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Remittances and Vulnerability to Poverty in Rural Mexico

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  • de la Fuente, Alejandro
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    Abstract

    Summary Remittances have been portrayed as the human face of globalization given their potential to alleviate poverty by directly increasing household income. Using a panel of rural households in Mexico from October 1998 to November 2000 this study assesses whether this is in fact the case. However, rather than examining whether remittances income would reduce future consumption poverty we asked if remittances are likely to reach people whose conditions are prone to worsen in the future. We found a negative and statistically significant relationship between the disbursement of remittances and the threat to future poverty that rural households could experience.

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    File URL: http://www.sciencedirect.com/science/article/B6VC6-4YK897M-1/2/fb179991681aa9119c82951d80de4583
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    Bibliographic Info

    Article provided by Elsevier in its journal World Development.

    Volume (Year): 38 (2010)
    Issue (Month): 6 (June)
    Pages: 828-839

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    Handle: RePEc:eee:wdevel:v:38:y:2010:i:6:p:828-839

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    Web page: http://www.elsevier.com/locate/worlddev

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    Keywords: globalization risk vulnerability poverty private transfers Mexico;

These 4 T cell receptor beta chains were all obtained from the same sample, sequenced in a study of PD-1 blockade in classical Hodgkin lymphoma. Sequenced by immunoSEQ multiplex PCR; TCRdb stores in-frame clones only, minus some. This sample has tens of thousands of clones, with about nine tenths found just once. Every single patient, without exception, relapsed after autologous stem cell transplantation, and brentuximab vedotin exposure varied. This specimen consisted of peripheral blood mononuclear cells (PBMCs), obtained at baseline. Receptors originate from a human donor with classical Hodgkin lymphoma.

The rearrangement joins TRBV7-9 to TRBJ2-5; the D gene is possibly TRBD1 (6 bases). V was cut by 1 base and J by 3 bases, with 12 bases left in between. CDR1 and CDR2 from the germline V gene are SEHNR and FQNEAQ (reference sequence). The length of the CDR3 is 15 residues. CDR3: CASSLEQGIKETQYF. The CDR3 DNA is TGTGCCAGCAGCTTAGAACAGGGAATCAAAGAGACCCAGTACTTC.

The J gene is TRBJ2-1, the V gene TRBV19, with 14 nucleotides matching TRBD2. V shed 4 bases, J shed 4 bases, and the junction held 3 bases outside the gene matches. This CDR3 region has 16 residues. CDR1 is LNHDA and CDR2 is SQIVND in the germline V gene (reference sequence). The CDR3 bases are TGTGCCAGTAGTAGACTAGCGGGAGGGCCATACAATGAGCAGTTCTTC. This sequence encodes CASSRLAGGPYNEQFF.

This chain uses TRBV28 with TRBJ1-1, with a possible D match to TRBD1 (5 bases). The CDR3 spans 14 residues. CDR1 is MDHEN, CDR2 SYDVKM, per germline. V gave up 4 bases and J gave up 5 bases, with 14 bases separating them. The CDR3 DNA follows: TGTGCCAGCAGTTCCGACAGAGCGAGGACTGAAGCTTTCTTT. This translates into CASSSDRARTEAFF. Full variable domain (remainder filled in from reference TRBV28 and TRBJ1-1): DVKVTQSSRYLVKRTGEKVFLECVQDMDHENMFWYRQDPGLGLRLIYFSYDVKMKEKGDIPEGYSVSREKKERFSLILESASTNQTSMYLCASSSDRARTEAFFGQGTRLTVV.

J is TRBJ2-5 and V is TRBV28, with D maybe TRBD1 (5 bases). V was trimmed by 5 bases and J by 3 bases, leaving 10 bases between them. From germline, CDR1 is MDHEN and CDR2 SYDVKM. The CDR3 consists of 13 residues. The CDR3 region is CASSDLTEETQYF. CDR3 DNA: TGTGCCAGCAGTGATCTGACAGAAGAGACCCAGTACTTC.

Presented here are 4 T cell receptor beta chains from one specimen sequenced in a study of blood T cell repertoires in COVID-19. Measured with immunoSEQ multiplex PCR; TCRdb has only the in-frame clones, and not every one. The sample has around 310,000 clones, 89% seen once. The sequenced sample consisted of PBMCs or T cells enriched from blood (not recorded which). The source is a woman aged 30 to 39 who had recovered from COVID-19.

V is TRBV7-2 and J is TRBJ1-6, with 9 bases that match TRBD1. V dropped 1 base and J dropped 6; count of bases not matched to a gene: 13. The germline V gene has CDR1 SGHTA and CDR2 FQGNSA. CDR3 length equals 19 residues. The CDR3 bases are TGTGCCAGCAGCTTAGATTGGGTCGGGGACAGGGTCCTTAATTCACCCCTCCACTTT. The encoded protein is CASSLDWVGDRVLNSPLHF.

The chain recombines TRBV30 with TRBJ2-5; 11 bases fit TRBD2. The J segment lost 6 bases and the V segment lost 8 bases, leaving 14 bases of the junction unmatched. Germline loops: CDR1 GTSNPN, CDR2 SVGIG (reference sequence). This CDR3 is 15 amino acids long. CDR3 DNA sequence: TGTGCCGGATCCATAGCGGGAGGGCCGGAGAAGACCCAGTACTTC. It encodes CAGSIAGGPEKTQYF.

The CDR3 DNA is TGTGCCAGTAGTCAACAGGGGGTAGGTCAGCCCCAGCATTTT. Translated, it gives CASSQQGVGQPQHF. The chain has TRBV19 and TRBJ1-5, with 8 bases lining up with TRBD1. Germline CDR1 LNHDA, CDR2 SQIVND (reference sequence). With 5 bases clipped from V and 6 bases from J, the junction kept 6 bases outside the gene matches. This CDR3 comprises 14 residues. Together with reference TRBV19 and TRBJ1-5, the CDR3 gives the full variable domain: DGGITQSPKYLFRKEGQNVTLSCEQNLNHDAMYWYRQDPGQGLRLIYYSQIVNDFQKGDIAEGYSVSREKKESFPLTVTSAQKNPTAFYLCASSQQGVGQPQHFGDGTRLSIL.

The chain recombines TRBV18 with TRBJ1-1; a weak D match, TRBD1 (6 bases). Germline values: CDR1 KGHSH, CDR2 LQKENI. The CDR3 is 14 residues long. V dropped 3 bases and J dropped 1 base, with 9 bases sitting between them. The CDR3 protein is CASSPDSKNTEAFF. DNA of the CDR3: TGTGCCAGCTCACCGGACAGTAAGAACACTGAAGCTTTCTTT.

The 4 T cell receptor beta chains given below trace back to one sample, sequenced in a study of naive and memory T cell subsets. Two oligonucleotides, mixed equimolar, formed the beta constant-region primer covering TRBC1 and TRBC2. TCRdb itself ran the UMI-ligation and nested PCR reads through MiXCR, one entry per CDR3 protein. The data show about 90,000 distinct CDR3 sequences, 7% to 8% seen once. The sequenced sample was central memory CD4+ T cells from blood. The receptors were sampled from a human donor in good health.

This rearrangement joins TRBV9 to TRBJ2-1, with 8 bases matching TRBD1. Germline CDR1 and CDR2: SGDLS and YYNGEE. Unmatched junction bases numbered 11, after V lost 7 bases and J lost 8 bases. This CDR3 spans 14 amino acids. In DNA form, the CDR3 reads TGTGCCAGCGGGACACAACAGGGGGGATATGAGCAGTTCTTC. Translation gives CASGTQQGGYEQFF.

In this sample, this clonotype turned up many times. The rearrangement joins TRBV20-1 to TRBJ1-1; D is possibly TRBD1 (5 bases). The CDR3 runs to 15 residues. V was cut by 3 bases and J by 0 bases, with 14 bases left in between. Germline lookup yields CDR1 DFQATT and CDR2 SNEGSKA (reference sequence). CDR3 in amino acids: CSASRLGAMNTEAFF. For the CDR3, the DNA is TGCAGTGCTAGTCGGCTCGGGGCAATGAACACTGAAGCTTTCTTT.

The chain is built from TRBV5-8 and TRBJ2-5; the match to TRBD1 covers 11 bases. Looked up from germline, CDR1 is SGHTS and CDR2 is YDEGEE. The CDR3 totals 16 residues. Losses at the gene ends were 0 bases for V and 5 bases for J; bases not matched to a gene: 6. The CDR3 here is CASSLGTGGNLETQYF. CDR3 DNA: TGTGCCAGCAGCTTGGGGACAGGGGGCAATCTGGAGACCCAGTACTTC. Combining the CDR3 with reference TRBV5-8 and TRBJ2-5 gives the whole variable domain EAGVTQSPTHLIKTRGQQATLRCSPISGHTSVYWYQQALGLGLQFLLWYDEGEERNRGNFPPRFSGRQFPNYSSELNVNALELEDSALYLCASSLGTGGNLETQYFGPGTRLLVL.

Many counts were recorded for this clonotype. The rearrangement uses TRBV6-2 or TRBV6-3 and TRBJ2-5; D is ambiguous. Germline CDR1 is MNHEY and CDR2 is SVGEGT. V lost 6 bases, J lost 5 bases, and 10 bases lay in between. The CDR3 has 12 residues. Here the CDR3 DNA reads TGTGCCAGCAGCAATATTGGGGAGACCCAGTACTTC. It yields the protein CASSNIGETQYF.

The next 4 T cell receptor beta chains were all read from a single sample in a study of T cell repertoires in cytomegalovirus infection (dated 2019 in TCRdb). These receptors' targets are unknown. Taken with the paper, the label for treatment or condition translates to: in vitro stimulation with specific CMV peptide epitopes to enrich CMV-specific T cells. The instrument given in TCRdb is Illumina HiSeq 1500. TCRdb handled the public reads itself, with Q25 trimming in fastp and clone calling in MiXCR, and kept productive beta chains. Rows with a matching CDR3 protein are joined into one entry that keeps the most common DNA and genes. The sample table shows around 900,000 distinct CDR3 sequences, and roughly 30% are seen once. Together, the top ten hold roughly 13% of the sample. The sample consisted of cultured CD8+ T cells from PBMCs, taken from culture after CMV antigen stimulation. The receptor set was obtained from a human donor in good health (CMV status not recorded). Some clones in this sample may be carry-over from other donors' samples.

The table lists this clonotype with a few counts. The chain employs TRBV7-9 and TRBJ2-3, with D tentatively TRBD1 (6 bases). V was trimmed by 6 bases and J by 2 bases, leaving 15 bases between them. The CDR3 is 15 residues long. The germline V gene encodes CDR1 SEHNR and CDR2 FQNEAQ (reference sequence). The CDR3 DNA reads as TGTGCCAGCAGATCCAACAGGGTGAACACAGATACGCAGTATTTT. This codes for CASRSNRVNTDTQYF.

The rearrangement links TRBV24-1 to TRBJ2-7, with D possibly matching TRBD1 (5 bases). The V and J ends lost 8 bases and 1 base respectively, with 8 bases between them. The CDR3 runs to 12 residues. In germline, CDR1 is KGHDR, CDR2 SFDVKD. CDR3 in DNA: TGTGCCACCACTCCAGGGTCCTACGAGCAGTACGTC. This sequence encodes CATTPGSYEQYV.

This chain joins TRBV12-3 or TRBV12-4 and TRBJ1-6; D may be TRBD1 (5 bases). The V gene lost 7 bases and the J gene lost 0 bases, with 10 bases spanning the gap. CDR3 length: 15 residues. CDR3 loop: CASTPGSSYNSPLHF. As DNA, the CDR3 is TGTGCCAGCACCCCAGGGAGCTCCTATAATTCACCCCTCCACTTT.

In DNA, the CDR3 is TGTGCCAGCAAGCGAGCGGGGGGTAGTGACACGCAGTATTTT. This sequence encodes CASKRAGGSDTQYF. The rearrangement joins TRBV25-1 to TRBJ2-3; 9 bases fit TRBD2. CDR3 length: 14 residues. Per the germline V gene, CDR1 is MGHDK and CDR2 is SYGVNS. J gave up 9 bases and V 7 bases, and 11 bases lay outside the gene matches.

References

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    1. Ethan Ligon & Laura Schechter, 2003. "Measuring Vulnerability," Economic Journal, Royal Economic Society, vol. 113(486), pages C95-C102, March.
    2. Cesar Calvo & Stefan Dercon, 2005. "Measuring Individual Vulnerability," Economics Series Working Papers 229, University of Oxford, Department of Economics.
    3. Kaivan Munshi, 2003. "Networks In The Modern Economy: Mexican Migrants In The U.S. Labor Market," The Quarterly Journal of Economics, MIT Press, vol. 118(2), pages 549-599, May.
    4. Lucas, Robert E B & Stark, Oded, 1985. "Motivations to Remit: Evidence from Botswana," Journal of Political Economy, University of Chicago Press, vol. 93(5), pages 901-18, October.
    5. de la Fuente, Alejandro, 2008. "Remittances and Vulnerability to Poverty in Rural Mexico," Working Paper Series RP2008/17, World Institute for Development Economic Research (UNU-WIDER).
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    Cited by:
    1. Skoufias, Emmanuel & Vinha, Katja, 2012. "Climate variability and child height in rural Mexico," Economics & Human Biology, Elsevier, vol. 10(1), pages 54-73.
    2. World Bank, 2012. "The Welfare Effects of Extreme Weather Events : Insights from Three APEC Case Studies," World Bank Other Operational Studies 13039, The World Bank.
    3. Skoufias, Emmanuel & Vinha, Katja & Conroy, Hector V., 2011. "The impacts of climate variability on welfare in rural Mexico," Policy Research Working Paper Series 5555, The World Bank.

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